First impressions count just as much for employees as they do for their new employers. So forget the quick lesson on using the office photocopier and focus on a positive onboarding experience that will pay dividends later down the line.
There was a time when employers were of the mind that a new employee should be over the moon to have a job in the first place and that an opportunity to shake the boss’s hand on their first day at the office was a rewarding enough experience.
Thankfully those days are gone, and we now live in a world where employers realize the true benefit of treating their new employees with the respect that they deserve.
So with this in mind, it may be time to upgrade your cup of tea and a cookie welcome strategy to something a bit more substantial. But before we take a look at our five key elements, why is that providing an amazing experience for new hires is so important?
While a positive onboarding experience is, at the outset, primarily beneficial to your new hire, the long-term gains for the employer are just as important.
According to SHRM Foundation, 69% of employees are more likely to stay for three years or longer if they have a great onboarding experience. This alone is cause enough for HR managers across the globe to roll out the proverbial red carpet for their new hires knowing that they are sowing the seeds of loyalty for years to come.
Our 5 key elements
Contrary to popular belief an emotionally driven orientation process is preferable to a purely work-based one. And by incorporating these five elements into your process, you stand a much better chance of retaining that talent you worked so hard to get in the first place.
Welcome them from the off
The welcome email is when orientation begins, and it’s the perfect opportunity to introduce many of the finer details of the company. The email should contain links to documents that outline basic information such as the orientation schedule, employee benefits, working hours, and any company policies that may affect their day to day work life such as dress code.
Offering them this early chance to read up on the details that they are most likely to have questions on will lessen the first-day jitters considerably and allow them to focus more on their orientation.
The welcome email is also an opportunity to let new employees in on some of the regular goings on at the office or even social outings. A simple “Oh, by the way, we usually eat lunch together on Mondays, you’re more than welcome to join us” will make them feel incredibly welcome and part of the team before they have even set foot in the door.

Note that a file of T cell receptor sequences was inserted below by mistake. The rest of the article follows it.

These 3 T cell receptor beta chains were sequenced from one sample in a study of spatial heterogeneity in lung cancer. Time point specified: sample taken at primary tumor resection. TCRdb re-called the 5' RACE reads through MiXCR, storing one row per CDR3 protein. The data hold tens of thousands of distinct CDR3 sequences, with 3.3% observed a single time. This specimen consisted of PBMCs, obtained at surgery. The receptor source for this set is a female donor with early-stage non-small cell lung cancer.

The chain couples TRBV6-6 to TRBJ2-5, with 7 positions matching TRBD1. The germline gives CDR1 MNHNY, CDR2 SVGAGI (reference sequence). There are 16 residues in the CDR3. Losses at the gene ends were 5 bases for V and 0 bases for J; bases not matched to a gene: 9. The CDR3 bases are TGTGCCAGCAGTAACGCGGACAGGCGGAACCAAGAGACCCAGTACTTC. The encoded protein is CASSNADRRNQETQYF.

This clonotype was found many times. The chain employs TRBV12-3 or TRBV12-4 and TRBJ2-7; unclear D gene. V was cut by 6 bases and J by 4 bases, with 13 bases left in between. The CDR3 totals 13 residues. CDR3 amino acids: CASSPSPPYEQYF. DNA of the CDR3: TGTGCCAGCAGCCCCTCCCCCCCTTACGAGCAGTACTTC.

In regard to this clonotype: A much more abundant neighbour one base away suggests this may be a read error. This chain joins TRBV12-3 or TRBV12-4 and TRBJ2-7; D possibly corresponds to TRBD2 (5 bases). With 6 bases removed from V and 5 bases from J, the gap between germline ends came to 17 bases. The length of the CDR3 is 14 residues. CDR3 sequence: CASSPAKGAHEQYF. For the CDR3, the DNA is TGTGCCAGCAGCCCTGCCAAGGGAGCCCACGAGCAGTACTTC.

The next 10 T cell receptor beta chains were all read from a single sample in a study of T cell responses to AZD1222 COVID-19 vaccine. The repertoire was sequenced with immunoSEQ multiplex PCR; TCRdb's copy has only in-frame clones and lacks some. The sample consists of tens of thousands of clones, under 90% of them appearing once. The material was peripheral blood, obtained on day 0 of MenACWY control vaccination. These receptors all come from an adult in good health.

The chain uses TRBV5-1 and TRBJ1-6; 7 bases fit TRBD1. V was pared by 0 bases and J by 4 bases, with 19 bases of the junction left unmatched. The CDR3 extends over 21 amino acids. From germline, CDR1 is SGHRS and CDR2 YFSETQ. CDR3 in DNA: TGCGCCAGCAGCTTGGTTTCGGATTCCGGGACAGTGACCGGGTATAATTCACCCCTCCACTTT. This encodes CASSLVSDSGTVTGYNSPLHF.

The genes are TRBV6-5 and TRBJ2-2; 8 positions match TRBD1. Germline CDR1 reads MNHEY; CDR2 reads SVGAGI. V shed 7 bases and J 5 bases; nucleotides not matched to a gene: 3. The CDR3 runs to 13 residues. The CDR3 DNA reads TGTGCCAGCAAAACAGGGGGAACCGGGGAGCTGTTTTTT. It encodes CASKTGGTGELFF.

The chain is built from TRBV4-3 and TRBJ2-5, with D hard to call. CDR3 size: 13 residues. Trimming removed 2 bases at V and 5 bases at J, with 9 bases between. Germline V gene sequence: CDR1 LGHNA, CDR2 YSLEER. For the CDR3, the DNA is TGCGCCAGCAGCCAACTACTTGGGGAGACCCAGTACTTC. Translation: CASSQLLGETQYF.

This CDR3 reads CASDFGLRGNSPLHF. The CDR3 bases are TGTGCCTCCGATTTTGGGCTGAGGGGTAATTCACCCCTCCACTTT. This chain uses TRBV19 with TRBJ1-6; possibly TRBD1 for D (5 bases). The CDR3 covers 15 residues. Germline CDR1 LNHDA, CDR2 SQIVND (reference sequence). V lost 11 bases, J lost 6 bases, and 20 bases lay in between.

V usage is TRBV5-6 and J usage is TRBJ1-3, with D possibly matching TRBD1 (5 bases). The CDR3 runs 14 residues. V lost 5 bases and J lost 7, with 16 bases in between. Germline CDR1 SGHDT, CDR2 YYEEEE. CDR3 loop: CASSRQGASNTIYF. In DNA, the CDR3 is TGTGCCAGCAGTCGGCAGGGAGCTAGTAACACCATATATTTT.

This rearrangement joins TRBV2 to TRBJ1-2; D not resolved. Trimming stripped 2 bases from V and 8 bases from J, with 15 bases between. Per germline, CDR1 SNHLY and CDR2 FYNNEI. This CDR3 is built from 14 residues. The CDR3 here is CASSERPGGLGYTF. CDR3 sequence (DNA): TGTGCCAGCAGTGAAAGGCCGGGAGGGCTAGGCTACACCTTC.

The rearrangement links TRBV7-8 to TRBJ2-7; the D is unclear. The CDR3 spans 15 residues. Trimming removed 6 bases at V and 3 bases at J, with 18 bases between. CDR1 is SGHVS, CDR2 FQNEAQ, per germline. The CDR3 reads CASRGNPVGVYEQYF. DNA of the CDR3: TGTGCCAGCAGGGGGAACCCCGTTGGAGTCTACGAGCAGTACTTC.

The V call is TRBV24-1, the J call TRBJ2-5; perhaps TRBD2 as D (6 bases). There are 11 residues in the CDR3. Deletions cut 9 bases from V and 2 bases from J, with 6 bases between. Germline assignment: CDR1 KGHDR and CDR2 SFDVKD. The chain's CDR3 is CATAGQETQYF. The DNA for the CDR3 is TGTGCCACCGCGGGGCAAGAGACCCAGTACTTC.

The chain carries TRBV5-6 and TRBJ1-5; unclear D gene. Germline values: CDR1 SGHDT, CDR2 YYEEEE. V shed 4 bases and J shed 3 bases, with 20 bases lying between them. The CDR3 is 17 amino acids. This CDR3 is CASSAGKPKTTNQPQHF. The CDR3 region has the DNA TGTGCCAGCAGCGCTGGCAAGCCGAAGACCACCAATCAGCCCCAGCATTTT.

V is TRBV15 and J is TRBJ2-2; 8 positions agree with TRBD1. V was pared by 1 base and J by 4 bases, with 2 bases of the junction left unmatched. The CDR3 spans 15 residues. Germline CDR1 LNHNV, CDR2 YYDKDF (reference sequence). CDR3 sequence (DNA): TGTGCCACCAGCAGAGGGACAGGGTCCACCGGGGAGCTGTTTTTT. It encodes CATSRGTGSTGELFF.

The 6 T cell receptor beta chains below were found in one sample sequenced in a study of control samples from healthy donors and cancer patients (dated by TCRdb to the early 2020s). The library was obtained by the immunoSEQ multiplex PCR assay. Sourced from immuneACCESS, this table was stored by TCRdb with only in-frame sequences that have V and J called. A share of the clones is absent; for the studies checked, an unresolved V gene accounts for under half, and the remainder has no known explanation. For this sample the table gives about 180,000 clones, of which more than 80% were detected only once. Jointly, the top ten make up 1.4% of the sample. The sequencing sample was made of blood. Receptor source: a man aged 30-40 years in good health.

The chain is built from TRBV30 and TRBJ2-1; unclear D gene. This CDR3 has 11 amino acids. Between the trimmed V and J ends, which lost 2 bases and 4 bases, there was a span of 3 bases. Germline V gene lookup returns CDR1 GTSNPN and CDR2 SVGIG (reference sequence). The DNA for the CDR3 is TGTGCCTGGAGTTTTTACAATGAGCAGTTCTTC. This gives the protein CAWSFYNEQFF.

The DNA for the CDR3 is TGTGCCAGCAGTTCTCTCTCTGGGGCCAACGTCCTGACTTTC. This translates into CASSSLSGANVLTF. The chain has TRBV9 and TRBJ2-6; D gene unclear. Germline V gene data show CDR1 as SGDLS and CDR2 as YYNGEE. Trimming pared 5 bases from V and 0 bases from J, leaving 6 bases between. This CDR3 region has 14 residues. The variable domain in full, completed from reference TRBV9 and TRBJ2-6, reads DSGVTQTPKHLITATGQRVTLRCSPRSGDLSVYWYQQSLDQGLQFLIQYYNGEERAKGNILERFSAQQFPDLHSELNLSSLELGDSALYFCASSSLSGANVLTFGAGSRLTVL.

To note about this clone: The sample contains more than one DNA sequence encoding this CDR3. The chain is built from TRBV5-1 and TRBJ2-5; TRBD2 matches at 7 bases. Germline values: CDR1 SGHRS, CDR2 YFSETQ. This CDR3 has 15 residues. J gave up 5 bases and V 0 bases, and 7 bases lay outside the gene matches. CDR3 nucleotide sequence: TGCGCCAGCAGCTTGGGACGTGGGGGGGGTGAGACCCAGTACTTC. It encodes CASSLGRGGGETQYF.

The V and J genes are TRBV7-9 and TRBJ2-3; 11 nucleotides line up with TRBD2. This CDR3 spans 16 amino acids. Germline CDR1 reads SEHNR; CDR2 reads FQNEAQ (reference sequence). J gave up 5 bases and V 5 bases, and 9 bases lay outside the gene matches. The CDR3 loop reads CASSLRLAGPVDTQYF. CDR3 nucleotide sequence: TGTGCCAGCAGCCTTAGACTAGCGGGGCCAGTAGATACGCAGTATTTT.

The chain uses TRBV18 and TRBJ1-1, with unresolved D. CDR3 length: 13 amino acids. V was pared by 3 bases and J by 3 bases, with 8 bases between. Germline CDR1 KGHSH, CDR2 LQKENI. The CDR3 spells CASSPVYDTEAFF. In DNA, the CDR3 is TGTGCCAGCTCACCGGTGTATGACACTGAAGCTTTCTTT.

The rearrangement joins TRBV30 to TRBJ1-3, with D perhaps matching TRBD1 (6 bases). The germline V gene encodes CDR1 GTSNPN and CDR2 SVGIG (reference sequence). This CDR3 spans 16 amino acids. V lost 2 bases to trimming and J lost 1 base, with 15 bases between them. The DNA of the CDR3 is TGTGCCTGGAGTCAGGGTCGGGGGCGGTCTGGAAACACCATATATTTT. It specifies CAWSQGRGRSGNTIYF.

Put names to faces
Being the new person in the office is often nerve-racking enough without having to remember everyone’s names on top of it all. But aside from making everyone wear name cards for an employee’s first week, how can you make it clear who’s who in the office especially in terms of hierarchy?
If your company website has a ‘meet the team’ page that lists everyone in the office, then they can, of course, refer to that. If not then a simple page on the company intranet or even a spreadsheet complete with names, titles, and photos will be a most welcome addition to the welcome pack.
Ease them into their workload
Unless time is running against you on a must-finish project, then it pays to adopt a softly-softly approach with new employees. If they become overloaded with work on the first day and have to stay late to finish up, then they may reconsider their decision to take this job. Or even worse, they might start to feel that they are incapable.
Keep their workload simple and light for at least a few days so that they feel competent in their new role. These positive emotions will lead to an enthusiastic approach to work, and before you know it, they’ll be up to speed with their colleagues.
Create a people-first orientation schedule
There will be plenty of time for paperwork and filling in spreadsheets later down the line. The first days of orientation should be all about building relationships between the current team and your new employee.
It’s often a good idea to assign a mentor for new hires as it helps them get a better understanding of the nuances of the office and company. However, if possible, try to encourage a few team members to help out with this, so your new employee has more opportunities to communicate with the rest of their new colleagues.
Try to think of onboarding as a team-building experience, and you’re on the right track to onboarding success.
Feed them chocolate
Everyone loves chocolate, right? Okay, so perhaps this one seems in jest, but we do have a point so bear with us.
Even though a new hire may not achieve much of note during their initial week or two of work, they still need to hear that they are doing a good job. Give credit where credit is due and sometimes even when it’s not. Letting them know that you value their efforts will have a positive effect on their confidence, especially if, unknown to you, they were considering calling it a day.
So sure, go right ahead and reward them with a box of chocolates after their first week on the job. It might seem a little crazy but it’s something your new employee will never forget, and like we said, everyone loves chocolate.
Before you get to the onboarding stage, you’re going to need to find that candidate, but don’t worry TalentDash has you covered. to get a preview of 8 candidates that you’ll want to roll out the red carpet for.